What Do I Need To Decide?
The first decision the beneficiary has to make either when his or her entitlement to Medicare begins or during the annual open season is whether to go with traditional Medicare or Medicare Advantage.
* Traditional Medicare consists of Part A and Parts B and/or D, if the beneficiary wants them, along with some kind of Medigap insurance if the beneficiary wants that. Part B will cost $99.90 per month in 2012. Part D premiums can vary quite a bit, as described above. Medigap insurance is something the beneficiary obtains on his or her own; Medicare has no part to play in this decision, although it does provide information about them. See below.
* Medicare Advantage, also referred to as Part C or MA, consists of Parts A and B, along with enrollment in a privately administered, Medicare approved plan. In southern California, most of these plans have little or no premiums, a few have premiums up to about $200 per month. Most of them cover prescription drugs using Part D rules, so there is no need to enroll separately in Part D, unless you pick a Medicare Advantage plan without prescription drug coverage. If you enroll in Medicare Advantage, you cannot buy a Medigap plan, and, according to Medicare, you don’t need it anyway. Most Medicare Advantage plans are either HMOs or PPOs (the great majority are HMOs.) There were only a couple of Fee For Service plans in southern California, and they were restricted to certain unspecified counties.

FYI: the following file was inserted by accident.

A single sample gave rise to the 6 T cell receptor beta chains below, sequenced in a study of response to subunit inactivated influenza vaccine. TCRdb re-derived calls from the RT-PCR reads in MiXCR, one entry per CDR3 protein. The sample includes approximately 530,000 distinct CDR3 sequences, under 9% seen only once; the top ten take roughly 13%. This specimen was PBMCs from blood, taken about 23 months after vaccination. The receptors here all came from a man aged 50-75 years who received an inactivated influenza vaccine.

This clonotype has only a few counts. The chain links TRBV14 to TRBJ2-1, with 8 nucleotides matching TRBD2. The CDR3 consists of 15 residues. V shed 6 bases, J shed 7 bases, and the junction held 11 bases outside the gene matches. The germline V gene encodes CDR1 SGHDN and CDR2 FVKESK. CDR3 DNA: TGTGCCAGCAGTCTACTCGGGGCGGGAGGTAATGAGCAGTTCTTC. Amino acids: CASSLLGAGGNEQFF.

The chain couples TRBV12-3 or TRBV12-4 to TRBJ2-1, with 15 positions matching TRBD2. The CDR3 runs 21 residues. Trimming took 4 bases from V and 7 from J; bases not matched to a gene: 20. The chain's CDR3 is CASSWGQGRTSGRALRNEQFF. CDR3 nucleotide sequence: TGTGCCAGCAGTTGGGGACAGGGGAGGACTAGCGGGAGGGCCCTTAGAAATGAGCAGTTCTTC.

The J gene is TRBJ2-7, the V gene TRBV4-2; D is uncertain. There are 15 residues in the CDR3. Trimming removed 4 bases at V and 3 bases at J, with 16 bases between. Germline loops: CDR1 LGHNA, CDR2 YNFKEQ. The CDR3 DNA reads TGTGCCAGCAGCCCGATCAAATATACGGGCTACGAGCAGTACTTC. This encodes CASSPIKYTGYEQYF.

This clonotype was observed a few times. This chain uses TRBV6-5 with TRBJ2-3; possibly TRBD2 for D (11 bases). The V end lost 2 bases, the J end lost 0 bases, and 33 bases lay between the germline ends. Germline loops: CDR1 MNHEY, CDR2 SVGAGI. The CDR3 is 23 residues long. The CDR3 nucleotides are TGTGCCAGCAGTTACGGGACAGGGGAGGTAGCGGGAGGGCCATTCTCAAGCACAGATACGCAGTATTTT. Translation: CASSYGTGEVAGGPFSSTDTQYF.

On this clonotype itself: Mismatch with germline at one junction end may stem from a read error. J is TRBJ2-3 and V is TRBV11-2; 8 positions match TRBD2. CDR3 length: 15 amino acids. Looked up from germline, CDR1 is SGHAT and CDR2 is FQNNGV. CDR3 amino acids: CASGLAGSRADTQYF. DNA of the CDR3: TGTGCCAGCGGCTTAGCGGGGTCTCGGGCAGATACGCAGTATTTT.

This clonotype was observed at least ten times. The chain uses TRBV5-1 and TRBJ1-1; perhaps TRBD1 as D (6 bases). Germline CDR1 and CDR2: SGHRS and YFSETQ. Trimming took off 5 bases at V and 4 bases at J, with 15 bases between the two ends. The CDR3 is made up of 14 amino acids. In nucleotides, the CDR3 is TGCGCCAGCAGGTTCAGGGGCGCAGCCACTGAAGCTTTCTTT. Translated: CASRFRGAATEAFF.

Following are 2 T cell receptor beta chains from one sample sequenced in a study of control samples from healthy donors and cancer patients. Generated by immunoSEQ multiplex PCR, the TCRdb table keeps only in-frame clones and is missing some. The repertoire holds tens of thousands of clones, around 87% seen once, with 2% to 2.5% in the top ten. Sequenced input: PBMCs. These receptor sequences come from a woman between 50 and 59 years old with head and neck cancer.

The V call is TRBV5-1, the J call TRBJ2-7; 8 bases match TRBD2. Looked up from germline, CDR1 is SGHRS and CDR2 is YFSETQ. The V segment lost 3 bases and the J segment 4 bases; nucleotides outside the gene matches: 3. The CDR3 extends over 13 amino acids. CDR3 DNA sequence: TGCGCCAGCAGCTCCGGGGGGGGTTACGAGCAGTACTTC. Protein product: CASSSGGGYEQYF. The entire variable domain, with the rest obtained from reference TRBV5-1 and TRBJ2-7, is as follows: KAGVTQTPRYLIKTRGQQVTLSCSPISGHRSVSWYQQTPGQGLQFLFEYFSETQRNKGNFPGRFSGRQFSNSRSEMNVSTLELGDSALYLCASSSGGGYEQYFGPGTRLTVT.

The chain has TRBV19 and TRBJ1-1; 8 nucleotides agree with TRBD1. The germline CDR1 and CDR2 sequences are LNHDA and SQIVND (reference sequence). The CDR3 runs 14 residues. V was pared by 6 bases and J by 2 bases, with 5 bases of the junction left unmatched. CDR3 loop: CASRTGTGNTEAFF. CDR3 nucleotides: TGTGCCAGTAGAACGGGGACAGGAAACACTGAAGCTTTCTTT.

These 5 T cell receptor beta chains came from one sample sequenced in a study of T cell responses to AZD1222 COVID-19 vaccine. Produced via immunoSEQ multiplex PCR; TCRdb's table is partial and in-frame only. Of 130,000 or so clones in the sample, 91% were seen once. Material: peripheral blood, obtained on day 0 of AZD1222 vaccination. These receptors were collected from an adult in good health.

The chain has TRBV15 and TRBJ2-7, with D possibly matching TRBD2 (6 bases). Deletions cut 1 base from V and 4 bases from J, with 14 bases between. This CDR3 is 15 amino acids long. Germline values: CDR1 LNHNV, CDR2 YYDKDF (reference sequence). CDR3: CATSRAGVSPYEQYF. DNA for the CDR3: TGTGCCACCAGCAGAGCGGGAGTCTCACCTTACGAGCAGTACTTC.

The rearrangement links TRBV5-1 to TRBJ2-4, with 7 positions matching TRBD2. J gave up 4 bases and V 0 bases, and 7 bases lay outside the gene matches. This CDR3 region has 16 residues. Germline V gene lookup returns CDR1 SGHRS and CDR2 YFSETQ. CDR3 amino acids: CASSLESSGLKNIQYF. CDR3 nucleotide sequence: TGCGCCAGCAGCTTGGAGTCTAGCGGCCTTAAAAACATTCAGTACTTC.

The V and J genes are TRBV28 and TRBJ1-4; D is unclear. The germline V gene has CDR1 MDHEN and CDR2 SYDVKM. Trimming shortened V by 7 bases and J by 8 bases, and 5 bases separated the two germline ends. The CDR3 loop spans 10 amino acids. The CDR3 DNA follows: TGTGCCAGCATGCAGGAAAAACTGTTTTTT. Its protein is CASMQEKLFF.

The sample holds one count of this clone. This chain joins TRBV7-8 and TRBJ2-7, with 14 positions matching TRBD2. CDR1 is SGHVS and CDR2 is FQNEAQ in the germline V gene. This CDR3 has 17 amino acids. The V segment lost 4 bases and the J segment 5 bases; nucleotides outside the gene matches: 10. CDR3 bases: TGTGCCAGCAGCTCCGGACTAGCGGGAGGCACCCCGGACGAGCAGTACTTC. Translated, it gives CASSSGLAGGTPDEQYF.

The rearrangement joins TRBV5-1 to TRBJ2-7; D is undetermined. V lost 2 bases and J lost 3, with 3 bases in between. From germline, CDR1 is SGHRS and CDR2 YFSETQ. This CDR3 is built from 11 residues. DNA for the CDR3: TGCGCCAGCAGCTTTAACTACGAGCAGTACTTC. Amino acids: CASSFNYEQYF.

Medicare puts out a very good publication every year called “Medicare And You.” Newly enrolled Medicare beneficiaries get a copy automatically when they enroll. All Medicare beneficiaries get a copy each year. People who aren’t enrolled in Medicare can obtain a copy by calling 1-800-MEDICARE (633-4227) or view it online at this URL: Medicare And You. This document is about 150 pages long, but it is very informative and easy to read. The .pdf file does not have local price and coverage tables, but the prices and coverages are obtainable at Medicare.gov – The Official U.S. Government Site For Medicare.
This is the top of the home page. Right in the center is a section entitled “Finding Plans.” The first two choices are links to “Compare Drug And Health Plans” and “Compare Medigap Plans.” Click these and you will be taken to a page where you can obtain information about the drug and health plans, and the Medigap plans available in the local area, which it determines from the ZIP Code which you enter. The paper book has tables in the back for the area where the book is mailed to (although I don’t know if copies requested by non-beneficiaries have these tables.) They may just get a generic, national copy, but the information is on-line.